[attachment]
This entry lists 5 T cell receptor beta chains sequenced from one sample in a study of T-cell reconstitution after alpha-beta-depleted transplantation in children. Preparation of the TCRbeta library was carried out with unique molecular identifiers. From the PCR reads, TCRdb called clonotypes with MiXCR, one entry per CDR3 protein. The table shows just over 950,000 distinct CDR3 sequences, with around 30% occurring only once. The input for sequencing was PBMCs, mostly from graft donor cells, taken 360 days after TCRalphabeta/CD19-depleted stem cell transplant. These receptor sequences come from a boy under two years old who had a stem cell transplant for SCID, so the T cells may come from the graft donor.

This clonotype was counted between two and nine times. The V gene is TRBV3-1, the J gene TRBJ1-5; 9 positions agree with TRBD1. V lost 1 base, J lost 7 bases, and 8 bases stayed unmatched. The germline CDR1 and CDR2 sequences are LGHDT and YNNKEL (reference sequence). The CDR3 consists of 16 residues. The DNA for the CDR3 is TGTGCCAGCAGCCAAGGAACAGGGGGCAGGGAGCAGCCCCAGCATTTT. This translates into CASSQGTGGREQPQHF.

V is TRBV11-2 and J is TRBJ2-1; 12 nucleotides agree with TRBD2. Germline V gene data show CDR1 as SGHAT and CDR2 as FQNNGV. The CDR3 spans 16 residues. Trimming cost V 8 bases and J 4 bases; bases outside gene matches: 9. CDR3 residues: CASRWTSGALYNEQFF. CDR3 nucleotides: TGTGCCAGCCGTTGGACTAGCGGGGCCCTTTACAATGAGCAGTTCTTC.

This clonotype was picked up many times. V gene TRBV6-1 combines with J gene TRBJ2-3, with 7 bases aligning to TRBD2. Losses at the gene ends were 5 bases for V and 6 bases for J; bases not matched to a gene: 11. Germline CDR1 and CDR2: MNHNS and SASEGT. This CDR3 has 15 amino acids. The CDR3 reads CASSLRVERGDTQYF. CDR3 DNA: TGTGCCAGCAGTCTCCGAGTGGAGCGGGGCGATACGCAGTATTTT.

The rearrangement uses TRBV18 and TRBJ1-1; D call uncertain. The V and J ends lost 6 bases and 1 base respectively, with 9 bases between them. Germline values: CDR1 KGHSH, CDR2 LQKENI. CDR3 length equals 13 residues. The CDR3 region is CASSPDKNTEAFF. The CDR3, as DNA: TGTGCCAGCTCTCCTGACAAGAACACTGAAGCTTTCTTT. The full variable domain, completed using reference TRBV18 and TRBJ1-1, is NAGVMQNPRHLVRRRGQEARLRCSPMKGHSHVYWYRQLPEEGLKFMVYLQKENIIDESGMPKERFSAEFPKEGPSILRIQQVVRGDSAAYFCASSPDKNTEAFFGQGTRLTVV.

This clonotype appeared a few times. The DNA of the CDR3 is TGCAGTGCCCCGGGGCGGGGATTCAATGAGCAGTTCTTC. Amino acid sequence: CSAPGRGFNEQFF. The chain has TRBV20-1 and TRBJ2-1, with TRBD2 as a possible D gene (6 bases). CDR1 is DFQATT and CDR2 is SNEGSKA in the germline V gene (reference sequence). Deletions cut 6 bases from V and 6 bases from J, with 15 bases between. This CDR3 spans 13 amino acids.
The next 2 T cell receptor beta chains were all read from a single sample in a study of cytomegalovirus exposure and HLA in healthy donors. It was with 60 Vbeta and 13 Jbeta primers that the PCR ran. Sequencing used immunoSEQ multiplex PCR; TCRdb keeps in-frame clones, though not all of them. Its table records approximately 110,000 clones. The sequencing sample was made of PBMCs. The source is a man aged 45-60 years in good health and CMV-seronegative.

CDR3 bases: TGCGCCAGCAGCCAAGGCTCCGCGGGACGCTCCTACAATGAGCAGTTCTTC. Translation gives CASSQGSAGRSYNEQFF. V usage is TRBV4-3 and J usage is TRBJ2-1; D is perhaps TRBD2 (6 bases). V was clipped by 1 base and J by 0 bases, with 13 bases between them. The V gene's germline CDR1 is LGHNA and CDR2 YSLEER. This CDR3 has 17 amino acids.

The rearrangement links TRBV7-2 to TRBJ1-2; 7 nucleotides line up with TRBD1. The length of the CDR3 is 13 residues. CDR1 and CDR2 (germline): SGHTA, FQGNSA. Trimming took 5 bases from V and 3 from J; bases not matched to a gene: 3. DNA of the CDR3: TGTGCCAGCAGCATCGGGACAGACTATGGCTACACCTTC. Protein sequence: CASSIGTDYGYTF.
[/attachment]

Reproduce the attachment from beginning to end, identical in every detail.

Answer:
This entry lists 5 T cell receptor beta chains sequenced from one sample in a study of T-cell reconstitution after alpha-beta-depleted transplantation in children. Preparation of the TCRbeta library was carried out with unique molecular identifiers. From the PCR reads, TCRdb called clonotypes with MiXCR, one entry per CDR3 protein. The table shows just over 950,000 distinct CDR3 sequences, with around 30% occurring only once. The input for sequencing was PBMCs, mostly from graft donor cells, taken 360 days after TCRalphabeta/CD19-depleted stem cell transplant. These receptor sequences come from a boy under two years old who had a stem cell transplant for SCID, so the T cells may come from the graft donor.

This clonotype was counted between two and nine times. The V gene is TRBV3-1, the J gene TRBJ1-5; 9 positions agree with TRBD1. V lost 1 base, J lost 7 bases, and 8 bases stayed unmatched. The germline CDR1 and CDR2 sequences are LGHDT and YNNKEL (reference sequence). The CDR3 consists of 16 residues. The DNA for the CDR3 is TGTGCCAGCAGCCAAGGAACAGGGGGCAGGGAGCAGCCCCAGCATTTT. This translates into CASSQGTGGREQPQHF.

V is TRBV11-2 and J is TRBJ2-1; 12 nucleotides agree with TRBD2. Germline V gene data show CDR1 as SGHAT and CDR2 as FQNNGV. The CDR3 spans 16 residues. Trimming cost V 8 bases and J 4 bases; bases outside gene matches: 9. CDR3 residues: CASRWTSGALYNEQFF. CDR3 nucleotides: TGTGCCAGCCGTTGGACTAGCGGGGCCCTTTACAATGAGCAGTTCTTC.

This clonotype was picked up many times. V gene TRBV6-1 combines with J gene TRBJ2-3, with 7 bases aligning to TRBD2. Losses at the gene ends were 5 bases for V and 6 bases for J; bases not matched to a gene: 11. Germline CDR1 and CDR2: MNHNS and SASEGT. This CDR3 has 15 amino acids. The CDR3 reads CASSLRVERGDTQYF. CDR3 DNA: TGTGCCAGCAGTCTCCGAGTGGAGCGGGGCGATACGCAGTATTTT.

The rearrangement uses TRBV18 and TRBJ1-1; D call uncertain. The V and J ends lost 6 bases and 1 base respectively, with 9 bases between them. Germline values: CDR1 KGHSH, CDR2 LQKENI. CDR3 length equals 13 residues. The CDR3 region is CASSPDKNTEAFF. The CDR3, as DNA: TGTGCCAGCTCTCCTGACAAGAACACTGAAGCTTTCTTT. The full variable domain, completed using reference TRBV18 and TRBJ1-1, is NAGVMQNPRHLVRRRGQEARLRCSPMKGHSHVYWYRQLPEEGLKFMVYLQKENIIDESGMPKERFSAEFPKEGPSILRIQQVVRGDSAAYFCASSPDKNTEAFFGQGTRLTVV.

This clonotype appeared a few times. The DNA of the CDR3 is TGCAGTGCCCCGGGGCGGGGATTCAATGAGCAGTTCTTC. Amino acid sequence: CSAPGRGFNEQFF. The chain has TRBV20-1 and TRBJ2-1, with TRBD2 as a possible D gene (6 bases). CDR1 is DFQATT and CDR2 is SNEGSKA in the germline V gene (reference sequence). Deletions cut 6 bases from V and 6 bases from J, with 15 bases between. This CDR3 spans 13 amino acids.
The next 2 T cell receptor beta chains were all read from a single sample in a study of cytomegalovirus exposure and HLA in healthy donors. It was with 60 Vbeta and 13 Jbeta primers that the PCR ran. Sequencing used immunoSEQ multiplex PCR; TCRdb keeps in-frame clones, though not all of them. Its table records approximately 110,000 clones. The sequencing sample was made of PBMCs. The source is a man aged 45-60 years in good health and CMV-seronegative.

CDR3 bases: TGCGCCAGCAGCCAAGGCTCCGCGGGACGCTCCTACAATGAGCAGTTCTTC. Translation gives CASSQGSAGRSYNEQFF. V usage is TRBV4-3 and J usage is TRBJ2-1; D is perhaps TRBD2 (6 bases). V was clipped by 1 base and J by 0 bases, with 13 bases between them. The V gene's germline CDR1 is LGHNA and CDR2 YSLEER. This CDR3 has 17 amino acids.

The rearrangement links TRBV7-2 to TRBJ1-2; 7 nucleotides line up with TRBD1. The length of the CDR3 is 13 residues. CDR1 and CDR2 (germline): SGHTA, FQGNSA. Trimming took 5 bases from V and 3 from J; bases not matched to a gene: 3. DNA of the CDR3: TGTGCCAGCAGCATCGGGACAGACTATGGCTACACCTTC. Protein sequence: CASSIGTDYGYTF.